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Wilderness survival

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  • 1. Basic Wilderness Survival Bryan Clanton Griffin Police Explorers Advisor 770-229-6450 x504 [email_address]
  • 2. Purpose Given the nature of being out in the woods, the Police Explorer will identify the basic skills for wilderness survival and promote safety through education, in accordance with US Army Survival Manual: FM 21-76 .
  • 3. Enabling Objectives
    • Explain why survival skills are needed.
    • Discuss lost prevention.
    • Identify five basic skills for survival.
  • 4. Why Are Survival Skills Needed?
    • Something can happen to anyone…
      • An experienced outdoor person
      • The family that was on a leisurely hike
      • A vehicle problem in a rural area
  • 5. I’M LOST! I’M STRANDED! Even a small child can help themselves! Shelter Water Food
  • 6. Lost Prevention
    • Tell someone where you are going and when you plan to return
    • Know your location on the map
    • Allow enough time for the trip
    • Keep track of time and distance
    • Stay on trails or routes
    • Learn basic outdoor and survival skills
  • 7. Lost Prevention (continued)
    • Survival Gear
      • Flashlight
      • Water bottle
      • Snacks
      • First aid kit
      • Map
      • Compass
      • Insect Repellent
  • 8. Lost Prevention (contd)
      • Trash bag
      • Poncho or Space Blanket
      • Whistle
      • Bandana/bright material
      • Purifying tablets
      • Waterproof matches
      • Candy
      • Lighter
      • Candle
      • Cord or string
      • Fishing hook
      • Fishing line
      • Magnesium fire starter
      • Optional items:
        • Mirror
        • Knife or Multi-tool
    Basic Survival Kit
  • 9. Mental Preparedness
    • Mindset to survive
    • STOP
      • S is for Stop
      • T is for Think
      • O is for Observe
      • P is for Plan
    • “ Having the skill to survive is important, having the will to survive is essential!”
    • ( US Army Survival Manual: FM 21-76)
  • 10. Water
    • Boil the water at least 5 minutes
    • Chemical treatments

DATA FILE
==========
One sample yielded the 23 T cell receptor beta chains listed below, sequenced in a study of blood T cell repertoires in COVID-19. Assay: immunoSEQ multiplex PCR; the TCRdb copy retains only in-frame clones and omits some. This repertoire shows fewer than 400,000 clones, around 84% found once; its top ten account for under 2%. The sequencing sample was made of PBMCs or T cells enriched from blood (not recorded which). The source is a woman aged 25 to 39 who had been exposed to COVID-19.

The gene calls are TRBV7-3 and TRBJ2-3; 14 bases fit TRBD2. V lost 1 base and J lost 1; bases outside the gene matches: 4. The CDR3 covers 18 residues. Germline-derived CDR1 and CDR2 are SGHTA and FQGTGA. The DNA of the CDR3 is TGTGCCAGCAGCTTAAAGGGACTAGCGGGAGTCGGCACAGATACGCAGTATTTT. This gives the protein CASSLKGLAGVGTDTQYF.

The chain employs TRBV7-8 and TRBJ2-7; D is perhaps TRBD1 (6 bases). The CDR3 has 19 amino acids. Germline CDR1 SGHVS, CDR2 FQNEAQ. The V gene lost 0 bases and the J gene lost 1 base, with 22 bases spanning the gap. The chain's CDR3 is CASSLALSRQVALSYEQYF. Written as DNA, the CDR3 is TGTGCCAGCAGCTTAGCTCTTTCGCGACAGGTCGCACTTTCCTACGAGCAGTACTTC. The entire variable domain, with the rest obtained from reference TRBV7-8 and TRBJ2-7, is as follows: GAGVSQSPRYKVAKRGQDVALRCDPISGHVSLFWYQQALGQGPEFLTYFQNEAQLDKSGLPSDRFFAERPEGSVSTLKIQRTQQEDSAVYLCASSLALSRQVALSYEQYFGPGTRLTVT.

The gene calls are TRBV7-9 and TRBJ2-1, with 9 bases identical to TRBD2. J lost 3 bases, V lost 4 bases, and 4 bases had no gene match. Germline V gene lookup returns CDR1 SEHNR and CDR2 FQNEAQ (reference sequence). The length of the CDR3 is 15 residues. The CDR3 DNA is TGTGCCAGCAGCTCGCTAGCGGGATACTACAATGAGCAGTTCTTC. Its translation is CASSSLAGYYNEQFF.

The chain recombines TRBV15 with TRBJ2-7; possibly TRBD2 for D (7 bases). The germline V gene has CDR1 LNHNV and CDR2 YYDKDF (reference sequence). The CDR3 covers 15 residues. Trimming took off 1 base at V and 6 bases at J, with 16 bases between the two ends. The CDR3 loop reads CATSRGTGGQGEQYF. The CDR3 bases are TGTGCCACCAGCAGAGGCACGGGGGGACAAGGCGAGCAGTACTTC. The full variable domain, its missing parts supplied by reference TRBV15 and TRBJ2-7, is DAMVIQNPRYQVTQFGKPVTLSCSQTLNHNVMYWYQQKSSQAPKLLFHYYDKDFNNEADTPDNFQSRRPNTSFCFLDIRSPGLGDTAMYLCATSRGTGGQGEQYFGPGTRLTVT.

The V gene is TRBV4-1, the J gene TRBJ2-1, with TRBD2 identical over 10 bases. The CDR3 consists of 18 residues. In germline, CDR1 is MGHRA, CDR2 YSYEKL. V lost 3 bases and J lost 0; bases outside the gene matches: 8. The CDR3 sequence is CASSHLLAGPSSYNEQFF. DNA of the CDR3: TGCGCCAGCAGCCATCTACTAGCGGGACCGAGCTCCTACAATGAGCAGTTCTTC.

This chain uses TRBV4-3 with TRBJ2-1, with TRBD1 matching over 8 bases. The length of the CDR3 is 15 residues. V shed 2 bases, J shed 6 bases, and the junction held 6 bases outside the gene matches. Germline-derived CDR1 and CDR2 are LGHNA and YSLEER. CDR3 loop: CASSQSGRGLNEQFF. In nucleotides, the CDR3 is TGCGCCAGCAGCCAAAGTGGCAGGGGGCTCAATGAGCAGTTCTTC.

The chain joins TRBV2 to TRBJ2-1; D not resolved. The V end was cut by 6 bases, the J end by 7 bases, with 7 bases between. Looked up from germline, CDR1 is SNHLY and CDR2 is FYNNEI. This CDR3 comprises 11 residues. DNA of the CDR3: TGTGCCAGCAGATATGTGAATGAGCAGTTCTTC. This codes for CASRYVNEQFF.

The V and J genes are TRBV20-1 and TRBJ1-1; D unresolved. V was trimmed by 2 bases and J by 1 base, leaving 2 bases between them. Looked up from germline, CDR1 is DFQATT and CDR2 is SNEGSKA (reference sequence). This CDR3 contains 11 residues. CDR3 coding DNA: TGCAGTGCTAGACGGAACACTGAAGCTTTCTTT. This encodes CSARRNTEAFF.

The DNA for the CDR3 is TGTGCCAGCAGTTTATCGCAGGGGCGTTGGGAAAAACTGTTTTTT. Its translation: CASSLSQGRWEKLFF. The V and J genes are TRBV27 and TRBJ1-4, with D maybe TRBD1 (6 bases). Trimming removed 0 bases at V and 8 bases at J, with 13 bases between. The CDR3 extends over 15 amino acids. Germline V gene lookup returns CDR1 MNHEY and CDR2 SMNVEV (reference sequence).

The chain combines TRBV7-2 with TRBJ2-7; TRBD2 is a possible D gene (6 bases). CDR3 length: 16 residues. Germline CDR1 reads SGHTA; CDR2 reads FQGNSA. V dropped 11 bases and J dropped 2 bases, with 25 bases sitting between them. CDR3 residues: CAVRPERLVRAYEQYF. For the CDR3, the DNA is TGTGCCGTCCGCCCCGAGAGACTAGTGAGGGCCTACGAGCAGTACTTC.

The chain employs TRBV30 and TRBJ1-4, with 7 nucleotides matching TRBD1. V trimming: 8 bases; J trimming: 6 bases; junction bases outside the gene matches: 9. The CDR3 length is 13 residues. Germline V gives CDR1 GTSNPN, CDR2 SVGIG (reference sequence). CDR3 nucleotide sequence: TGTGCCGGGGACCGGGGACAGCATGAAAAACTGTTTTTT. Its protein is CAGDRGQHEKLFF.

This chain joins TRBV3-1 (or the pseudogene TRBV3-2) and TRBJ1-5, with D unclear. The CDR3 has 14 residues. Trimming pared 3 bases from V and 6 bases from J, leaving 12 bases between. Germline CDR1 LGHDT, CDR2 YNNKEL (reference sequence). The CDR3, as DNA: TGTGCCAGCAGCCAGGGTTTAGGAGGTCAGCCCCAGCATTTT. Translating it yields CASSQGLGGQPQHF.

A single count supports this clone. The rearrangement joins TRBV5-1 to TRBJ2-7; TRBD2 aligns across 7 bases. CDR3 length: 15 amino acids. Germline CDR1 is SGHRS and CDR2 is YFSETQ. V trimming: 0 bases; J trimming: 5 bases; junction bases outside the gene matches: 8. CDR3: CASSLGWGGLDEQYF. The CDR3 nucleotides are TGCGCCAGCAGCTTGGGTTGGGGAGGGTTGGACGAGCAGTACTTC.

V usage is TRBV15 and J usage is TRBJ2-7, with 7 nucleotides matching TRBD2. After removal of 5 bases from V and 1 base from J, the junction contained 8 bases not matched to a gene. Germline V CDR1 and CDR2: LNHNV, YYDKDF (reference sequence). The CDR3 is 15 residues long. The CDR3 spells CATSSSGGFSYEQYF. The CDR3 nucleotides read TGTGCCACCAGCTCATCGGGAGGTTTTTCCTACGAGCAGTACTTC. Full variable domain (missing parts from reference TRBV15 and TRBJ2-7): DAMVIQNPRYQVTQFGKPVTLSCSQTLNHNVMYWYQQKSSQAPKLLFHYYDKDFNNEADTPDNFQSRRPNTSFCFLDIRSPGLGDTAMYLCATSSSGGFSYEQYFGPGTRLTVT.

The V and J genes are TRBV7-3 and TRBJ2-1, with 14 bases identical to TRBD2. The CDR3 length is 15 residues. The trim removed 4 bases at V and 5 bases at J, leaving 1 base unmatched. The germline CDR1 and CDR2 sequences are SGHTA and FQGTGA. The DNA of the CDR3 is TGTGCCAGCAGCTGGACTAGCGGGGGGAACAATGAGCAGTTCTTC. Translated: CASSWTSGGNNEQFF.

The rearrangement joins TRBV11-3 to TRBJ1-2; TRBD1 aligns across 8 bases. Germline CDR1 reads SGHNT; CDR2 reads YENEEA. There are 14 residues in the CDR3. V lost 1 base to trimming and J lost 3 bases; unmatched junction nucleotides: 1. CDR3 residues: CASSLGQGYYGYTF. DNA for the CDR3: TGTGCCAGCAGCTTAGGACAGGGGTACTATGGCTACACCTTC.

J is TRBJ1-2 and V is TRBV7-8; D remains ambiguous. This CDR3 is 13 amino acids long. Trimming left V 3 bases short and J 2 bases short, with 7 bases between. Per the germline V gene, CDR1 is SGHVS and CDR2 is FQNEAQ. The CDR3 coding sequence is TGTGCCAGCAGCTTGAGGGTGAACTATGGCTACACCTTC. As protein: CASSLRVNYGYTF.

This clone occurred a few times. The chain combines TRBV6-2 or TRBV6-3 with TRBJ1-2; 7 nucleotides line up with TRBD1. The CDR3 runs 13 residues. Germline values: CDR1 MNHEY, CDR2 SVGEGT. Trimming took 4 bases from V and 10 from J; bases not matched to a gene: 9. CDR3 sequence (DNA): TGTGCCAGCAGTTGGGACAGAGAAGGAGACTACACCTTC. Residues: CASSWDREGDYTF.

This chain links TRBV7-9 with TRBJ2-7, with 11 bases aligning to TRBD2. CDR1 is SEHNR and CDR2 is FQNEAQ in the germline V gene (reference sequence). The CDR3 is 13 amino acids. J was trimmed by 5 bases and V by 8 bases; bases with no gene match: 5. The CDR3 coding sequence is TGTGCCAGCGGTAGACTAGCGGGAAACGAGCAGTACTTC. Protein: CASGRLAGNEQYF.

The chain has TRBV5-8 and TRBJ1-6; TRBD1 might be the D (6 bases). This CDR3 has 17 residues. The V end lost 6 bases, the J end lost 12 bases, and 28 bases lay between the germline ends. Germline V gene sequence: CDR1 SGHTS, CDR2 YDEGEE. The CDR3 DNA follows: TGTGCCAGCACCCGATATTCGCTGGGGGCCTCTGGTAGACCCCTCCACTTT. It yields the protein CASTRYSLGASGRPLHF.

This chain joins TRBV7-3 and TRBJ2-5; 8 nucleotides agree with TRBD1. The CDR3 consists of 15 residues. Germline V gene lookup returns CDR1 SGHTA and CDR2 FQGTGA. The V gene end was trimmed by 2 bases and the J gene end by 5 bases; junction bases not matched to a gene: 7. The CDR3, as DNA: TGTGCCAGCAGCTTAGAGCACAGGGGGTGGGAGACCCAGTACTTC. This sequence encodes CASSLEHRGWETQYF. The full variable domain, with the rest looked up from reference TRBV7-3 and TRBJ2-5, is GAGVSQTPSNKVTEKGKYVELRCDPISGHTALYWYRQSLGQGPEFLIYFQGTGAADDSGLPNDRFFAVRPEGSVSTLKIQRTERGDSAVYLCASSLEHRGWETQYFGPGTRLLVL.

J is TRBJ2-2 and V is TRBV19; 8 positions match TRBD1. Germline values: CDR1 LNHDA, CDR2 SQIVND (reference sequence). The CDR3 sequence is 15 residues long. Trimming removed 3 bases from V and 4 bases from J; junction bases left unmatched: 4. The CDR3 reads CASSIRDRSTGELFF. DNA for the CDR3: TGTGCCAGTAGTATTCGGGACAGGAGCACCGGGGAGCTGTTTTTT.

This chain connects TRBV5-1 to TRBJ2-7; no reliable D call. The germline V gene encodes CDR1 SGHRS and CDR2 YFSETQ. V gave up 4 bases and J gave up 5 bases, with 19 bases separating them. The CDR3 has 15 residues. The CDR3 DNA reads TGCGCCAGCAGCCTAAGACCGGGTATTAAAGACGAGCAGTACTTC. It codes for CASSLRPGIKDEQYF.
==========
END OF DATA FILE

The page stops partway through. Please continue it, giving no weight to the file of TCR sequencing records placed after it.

• Filtration system
  • 11. Where to Find Water
    • Rivers / streams
    • Tree crotches
    • Rock crevices
    • Vegetation still
  • 12. Water (contd)
    • Never drink:
      • Alcohol
      • Blood
      • Urine ( Bear Grylls does it, but as a last resort!!!)
      • Seawater
      • Salt will dehydrate you and make you sick
  • 13. Food
    • Vegetation
    • Insects
    • Mollusks
    • Snakes
    • Fish
    • Birds
    • Mammals
    FAMILIARIZE YOURSELF WITH APPROPRIATE FOOD SOURCES PRIOR TO HEADING OUT! EATING THE WRONG THING CAN MAKE THE SITUATION WORSE OR EVEN KILL YOU!
  • 14. Shelter
    • Protects you from:
      • Sun
      • Rain
      • Snow
      • Cold
      • Wind
      • Animals
  • 15. DON’T build a shelter
    • In low-lying areas
    • Areas with strong wind currents
    • Where limbs might fall
    • Heavy wooded areas
    • Near water
    • Near ant hills or bee nests
  • 16. DO build a shelter
    • Facing east
    • Within reach to water
    • At a location with building materials
    • In a visible location
    • Make it small
    • Using natural windbreaks
  • 17. Types of Shelters
    • Natural
    • Lean-to
    • Debris hut
  • 18. Natural
    • Caves
    • Clumps of bushes
    • Low-hanging limbs
  • 19. Lean-To
    • Takes longer to make
    • Protects from elements
  • 20. Debris hut
    • Good insulator
    • Easy to construct
  • 21. Fire
    • Uses:
      • Warmth
      • To cook
      • To purify water
      • To signal for help
  • 22. Risks Associated With Fire
    • Forest fires
    • Burns
    • Carbon Monoxide
  • 23. Fire Safety
    • A safe site
    • A safe fire
    • Complete extinction
  • 24. Fire (continued)
    • Fire site
      • Cleared area 10ft. in diameter
    • Build a fire on
      • Plain dirt
      • Sand/gravel
      • Rock
      • Greenwood
  • 25. 3 Elements of Fire
    • Oxygen
    • Fuel
    • Heat
  • 26. Fire Materials
    • Tinder = toothpick
    • Kindling = pencil
    • Fuel = small branch
  • 27. Three Basic Fires
    • Quick, hot, small fire
      • For frying or boiling
    • Firm bed of hot glowing coals
      • For roasting or baking
    • Large ramp fire
      • For heat, signal or light
  • 28. Fire Starters
    • Matches
    • Lighter
    • Fire by friction
    • Magnesium fire starter
    • Batteries and steel wool
  • 29. Common Fire Lays
    • Teepee—quick
    • Lean-to—quick
    • Crisscross or log cabin—long burning
  • 30. REVIEW
    • Ask yourself…
    • Why are survival skills are needed?
    • What is lost prevention?
    • What are five basic skills for survival?